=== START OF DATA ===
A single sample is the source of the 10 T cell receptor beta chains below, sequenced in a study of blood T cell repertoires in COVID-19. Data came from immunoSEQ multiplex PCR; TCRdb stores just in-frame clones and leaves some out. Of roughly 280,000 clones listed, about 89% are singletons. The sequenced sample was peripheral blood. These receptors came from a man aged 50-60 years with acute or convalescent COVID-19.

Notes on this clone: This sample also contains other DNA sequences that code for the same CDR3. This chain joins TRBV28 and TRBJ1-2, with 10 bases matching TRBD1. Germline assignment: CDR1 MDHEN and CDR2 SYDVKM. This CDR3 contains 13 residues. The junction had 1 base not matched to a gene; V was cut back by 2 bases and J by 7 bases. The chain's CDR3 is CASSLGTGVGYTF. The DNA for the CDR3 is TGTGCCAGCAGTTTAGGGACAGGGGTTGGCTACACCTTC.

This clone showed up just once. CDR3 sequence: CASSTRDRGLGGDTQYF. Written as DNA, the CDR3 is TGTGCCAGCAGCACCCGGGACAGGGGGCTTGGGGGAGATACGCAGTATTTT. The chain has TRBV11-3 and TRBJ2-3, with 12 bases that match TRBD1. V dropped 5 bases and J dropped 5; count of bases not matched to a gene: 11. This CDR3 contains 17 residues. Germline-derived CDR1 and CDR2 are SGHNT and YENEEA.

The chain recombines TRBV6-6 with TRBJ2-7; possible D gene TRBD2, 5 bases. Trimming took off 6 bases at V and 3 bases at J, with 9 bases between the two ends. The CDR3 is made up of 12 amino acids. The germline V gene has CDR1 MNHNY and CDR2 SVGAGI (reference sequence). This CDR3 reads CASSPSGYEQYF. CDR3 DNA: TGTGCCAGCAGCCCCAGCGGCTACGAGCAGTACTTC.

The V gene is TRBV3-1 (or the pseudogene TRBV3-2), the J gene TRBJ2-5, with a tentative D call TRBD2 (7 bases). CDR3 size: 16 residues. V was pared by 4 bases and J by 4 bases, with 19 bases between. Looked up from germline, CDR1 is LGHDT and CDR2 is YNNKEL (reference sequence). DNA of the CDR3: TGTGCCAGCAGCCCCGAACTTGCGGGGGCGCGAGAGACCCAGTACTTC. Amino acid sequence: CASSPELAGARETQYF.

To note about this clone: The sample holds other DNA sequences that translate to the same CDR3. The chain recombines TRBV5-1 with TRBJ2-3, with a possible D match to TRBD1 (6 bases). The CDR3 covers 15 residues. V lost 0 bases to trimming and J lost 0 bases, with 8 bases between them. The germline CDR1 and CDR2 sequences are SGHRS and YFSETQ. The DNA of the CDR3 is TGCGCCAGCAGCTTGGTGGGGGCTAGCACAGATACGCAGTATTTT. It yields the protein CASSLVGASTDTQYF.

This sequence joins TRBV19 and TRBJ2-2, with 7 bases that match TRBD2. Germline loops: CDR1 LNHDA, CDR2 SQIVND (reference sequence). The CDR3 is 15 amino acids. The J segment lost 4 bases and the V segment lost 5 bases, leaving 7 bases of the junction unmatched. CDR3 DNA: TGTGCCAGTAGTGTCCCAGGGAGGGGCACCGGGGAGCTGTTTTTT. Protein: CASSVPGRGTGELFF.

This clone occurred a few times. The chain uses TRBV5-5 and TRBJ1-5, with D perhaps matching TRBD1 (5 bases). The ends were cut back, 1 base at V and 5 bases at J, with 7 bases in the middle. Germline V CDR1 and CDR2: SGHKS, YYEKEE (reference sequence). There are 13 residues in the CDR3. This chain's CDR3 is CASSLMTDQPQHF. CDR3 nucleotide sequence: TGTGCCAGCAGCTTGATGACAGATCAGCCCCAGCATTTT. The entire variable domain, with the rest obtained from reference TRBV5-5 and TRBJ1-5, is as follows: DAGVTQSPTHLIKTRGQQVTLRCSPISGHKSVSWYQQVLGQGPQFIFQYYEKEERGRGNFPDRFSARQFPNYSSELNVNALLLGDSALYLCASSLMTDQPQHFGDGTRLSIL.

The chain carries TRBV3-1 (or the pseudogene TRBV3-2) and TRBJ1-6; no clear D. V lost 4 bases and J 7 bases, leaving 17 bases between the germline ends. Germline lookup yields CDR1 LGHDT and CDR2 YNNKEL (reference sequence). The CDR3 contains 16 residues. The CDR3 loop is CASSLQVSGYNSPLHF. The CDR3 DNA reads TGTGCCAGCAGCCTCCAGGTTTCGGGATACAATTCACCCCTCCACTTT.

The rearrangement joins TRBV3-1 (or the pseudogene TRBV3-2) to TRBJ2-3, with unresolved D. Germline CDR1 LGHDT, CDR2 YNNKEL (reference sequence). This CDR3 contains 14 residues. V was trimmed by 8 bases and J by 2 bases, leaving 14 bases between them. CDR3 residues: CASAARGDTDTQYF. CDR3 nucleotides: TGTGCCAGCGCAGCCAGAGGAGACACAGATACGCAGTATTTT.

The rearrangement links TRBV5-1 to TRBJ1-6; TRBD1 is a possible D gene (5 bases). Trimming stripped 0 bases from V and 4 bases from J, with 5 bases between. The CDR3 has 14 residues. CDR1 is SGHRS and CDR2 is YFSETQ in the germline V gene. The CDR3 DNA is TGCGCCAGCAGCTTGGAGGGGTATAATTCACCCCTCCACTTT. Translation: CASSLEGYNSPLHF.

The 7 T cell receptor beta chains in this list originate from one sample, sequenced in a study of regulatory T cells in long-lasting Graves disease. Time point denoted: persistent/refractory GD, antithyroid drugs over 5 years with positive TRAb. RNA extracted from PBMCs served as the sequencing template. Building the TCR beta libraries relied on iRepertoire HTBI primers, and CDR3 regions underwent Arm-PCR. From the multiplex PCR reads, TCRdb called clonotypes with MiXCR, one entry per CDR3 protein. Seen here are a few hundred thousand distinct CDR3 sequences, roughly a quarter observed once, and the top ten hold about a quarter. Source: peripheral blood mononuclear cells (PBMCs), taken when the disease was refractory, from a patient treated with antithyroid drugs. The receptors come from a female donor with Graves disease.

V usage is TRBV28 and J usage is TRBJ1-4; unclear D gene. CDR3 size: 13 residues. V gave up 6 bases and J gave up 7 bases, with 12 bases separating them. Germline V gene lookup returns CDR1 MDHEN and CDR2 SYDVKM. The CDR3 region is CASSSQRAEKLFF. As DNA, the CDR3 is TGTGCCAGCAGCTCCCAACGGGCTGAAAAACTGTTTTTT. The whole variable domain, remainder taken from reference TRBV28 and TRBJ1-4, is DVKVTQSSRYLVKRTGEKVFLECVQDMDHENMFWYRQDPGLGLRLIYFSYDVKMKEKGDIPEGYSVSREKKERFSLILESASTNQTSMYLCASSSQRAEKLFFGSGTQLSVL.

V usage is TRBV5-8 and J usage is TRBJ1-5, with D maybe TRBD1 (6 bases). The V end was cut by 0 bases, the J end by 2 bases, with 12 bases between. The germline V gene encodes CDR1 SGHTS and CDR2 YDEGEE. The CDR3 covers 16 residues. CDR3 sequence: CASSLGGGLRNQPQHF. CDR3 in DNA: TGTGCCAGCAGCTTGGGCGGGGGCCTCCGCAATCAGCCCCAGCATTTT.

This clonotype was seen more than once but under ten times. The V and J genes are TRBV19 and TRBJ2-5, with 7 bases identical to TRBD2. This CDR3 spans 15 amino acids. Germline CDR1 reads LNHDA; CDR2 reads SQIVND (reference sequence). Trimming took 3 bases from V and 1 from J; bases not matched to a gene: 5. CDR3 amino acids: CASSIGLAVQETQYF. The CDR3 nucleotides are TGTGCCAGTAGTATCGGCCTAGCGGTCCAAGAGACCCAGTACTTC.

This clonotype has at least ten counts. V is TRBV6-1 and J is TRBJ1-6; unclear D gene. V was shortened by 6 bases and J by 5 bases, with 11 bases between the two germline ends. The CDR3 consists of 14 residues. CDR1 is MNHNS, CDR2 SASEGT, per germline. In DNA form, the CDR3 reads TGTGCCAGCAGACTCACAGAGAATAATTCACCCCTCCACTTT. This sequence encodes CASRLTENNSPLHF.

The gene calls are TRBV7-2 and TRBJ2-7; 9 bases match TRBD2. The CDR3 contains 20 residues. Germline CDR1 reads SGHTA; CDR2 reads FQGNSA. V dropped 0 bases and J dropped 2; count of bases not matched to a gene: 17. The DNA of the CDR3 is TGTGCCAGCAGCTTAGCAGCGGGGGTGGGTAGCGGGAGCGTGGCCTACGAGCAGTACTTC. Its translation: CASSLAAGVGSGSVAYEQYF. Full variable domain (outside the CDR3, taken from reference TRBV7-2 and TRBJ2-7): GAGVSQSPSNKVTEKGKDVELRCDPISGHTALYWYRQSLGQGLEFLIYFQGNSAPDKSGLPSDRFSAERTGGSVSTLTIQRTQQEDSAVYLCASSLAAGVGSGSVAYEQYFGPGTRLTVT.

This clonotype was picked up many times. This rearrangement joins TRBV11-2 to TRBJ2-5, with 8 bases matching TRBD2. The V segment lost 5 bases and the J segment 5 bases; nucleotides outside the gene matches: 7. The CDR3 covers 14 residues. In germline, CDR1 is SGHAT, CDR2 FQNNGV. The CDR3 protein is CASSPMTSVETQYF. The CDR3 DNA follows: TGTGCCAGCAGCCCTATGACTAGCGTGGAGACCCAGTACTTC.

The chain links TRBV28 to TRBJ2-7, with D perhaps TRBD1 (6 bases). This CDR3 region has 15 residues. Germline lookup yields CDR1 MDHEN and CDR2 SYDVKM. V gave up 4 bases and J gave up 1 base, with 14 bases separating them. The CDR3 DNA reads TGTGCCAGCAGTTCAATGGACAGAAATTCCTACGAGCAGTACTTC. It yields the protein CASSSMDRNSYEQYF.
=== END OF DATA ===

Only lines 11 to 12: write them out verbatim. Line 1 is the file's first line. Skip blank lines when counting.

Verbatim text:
The rearrangement links TRBV5-1 to TRBJ1-6; TRBD1 is a possible D gene (5 bases). Trimming stripped 0 bases from V and 4 bases from J, with 5 bases between. The CDR3 has 14 residues. CDR1 is SGHRS and CDR2 is YFSETQ in the germline V gene. The CDR3 DNA is TGCGCCAGCAGCTTGGAGGGGTATAATTCACCCCTCCACTTT. Translation: CASSLEGYNSPLHF.

The 7 T cell receptor beta chains in this list originate from one sample, sequenced in a study of regulatory T cells in long-lasting Graves disease. Time point denoted: persistent/refractory GD, antithyroid drugs over 5 years with positive TRAb. RNA extracted from PBMCs served as the sequencing template. Building the TCR beta libraries relied on iRepertoire HTBI primers, and CDR3 regions underwent Arm-PCR. From the multiplex PCR reads, TCRdb called clonotypes with MiXCR, one entry per CDR3 protein. Seen here are a few hundred thousand distinct CDR3 sequences, roughly a quarter observed once, and the top ten hold about a quarter. Source: peripheral blood mononuclear cells (PBMCs), taken when the disease was refractory, from a patient treated with antithyroid drugs. The receptors come from a female donor with Graves disease.